Submitted by acohill on Fri, 08/21/2009 - 12:40
Here is an interesting article about a study of current "cloud" computing services, which "seem to come up short. This really should not be a surprise. Businesses that think cloud computing services are going to be a panacea for their IT problems are going to be very disappointed.
First, cloud computing is just the latest IT industry buzz phrase, and is the latest in what is now a forty year history of selling old wine in new bottles. In this case, we are talking about very old wine indeed. Cloud computing is just the mainframe. And the mainframe was redefined in the early eighties as the mini-computer. And the mini-computer was redefined in the early nineties as client-server computing. And client-server computing became Web applications. And Web applications became Web 2.0. And Web 2.0 became cloud computing.
But all of those buzz phrases were and still are architecturally quite similar. The user is connected at a distance to a central repository of data. However, as the distances between the user and the data have grown, network latency, or how long it takes data to travel across the network between user and repository, has become a big problem. The Internet offers virtually no control over latency, for a whole variety of reasons, including the fact that the Internet was never, in its original design, intended for real-time transaction-based processing (cloud computing).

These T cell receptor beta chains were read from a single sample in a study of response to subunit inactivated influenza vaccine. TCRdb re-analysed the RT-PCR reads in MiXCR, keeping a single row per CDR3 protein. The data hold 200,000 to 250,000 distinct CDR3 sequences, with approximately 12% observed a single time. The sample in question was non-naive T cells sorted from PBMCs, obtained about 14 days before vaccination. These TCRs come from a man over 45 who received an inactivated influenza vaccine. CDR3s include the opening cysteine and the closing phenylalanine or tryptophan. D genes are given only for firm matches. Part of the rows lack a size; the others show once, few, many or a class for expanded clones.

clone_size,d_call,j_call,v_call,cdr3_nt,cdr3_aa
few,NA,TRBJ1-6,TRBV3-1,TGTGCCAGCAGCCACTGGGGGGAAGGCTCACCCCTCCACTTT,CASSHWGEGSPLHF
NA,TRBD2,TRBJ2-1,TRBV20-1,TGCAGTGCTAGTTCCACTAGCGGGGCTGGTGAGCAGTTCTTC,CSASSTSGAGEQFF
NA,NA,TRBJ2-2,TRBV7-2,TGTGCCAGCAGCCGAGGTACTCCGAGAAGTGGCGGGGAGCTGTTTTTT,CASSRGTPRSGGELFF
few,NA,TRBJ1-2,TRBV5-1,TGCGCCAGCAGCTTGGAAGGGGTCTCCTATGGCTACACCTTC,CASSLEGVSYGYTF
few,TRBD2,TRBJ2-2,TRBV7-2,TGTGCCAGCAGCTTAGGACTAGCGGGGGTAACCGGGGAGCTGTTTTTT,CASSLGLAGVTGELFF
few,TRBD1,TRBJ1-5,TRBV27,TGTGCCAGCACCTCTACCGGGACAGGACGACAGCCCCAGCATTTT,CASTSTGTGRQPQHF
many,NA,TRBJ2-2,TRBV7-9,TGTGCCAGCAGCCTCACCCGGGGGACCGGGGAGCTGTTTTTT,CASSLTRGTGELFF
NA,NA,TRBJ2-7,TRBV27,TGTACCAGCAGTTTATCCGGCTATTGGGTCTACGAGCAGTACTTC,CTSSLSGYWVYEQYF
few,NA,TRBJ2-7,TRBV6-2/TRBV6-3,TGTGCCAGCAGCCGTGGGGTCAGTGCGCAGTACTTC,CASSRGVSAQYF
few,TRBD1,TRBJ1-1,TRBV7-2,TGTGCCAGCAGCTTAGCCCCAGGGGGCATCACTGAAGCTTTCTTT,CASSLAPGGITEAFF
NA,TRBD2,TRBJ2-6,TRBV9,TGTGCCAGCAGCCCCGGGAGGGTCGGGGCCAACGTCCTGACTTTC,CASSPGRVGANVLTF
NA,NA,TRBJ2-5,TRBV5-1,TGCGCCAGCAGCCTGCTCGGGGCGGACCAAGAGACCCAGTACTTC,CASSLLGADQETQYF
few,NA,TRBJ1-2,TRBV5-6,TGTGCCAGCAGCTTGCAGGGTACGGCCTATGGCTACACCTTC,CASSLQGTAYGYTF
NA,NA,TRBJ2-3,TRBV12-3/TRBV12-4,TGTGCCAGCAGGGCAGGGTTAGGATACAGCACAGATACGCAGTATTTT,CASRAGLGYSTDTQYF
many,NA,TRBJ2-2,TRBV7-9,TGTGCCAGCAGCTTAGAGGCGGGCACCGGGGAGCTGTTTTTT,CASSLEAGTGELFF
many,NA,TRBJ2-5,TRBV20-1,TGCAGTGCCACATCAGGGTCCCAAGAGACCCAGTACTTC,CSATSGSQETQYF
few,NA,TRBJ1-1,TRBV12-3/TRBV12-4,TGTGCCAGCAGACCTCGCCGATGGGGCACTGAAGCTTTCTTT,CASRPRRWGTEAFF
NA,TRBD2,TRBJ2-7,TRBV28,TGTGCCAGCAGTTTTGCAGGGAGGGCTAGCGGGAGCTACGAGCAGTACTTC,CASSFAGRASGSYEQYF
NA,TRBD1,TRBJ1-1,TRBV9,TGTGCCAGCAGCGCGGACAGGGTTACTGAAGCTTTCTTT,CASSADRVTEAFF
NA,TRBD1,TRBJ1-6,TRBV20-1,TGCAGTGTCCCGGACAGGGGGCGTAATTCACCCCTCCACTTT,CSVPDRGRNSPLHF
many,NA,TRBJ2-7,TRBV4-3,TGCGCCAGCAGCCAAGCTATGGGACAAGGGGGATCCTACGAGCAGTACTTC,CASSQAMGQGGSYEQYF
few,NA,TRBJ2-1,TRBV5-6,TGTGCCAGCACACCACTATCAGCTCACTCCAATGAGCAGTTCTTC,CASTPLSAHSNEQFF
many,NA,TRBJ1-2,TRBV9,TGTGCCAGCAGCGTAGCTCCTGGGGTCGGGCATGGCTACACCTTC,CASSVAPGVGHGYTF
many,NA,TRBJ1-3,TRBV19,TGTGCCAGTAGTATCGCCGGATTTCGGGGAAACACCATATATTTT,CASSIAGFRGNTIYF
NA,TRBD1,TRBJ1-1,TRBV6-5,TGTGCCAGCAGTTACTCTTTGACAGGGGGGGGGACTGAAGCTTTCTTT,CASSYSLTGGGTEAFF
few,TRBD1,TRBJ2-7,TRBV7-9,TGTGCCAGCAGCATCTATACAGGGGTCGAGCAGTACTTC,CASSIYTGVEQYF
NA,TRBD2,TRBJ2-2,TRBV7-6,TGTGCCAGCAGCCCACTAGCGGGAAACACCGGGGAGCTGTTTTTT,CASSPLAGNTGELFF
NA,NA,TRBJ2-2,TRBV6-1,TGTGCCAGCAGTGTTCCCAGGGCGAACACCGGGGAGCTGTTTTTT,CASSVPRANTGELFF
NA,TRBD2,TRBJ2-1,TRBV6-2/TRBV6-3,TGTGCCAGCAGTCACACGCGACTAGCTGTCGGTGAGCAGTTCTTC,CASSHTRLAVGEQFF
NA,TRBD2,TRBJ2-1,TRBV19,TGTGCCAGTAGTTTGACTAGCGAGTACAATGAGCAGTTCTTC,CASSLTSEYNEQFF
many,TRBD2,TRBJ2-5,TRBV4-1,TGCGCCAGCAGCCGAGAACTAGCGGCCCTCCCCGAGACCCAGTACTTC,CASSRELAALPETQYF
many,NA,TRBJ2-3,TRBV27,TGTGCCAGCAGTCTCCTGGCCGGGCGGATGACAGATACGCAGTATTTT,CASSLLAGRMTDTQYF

The answer is robust local, high performance open access broadband networks, which allow two things to happen--you can move the cloud closer to the user, and you can control and limit latency. Distributed cloud computing improves performance and reduces or eliminates the single point of failure that is being designed into some cloud environments. Apple, for example, is building a giant data center in North Carolina. But what happens if that facility loses power in a major storm? Apple and other cloud competitors like Amazon and Google do create redundant data centers, but a few massive data centers can't solve the latency problem the way putting cloud servers on local open access networks can.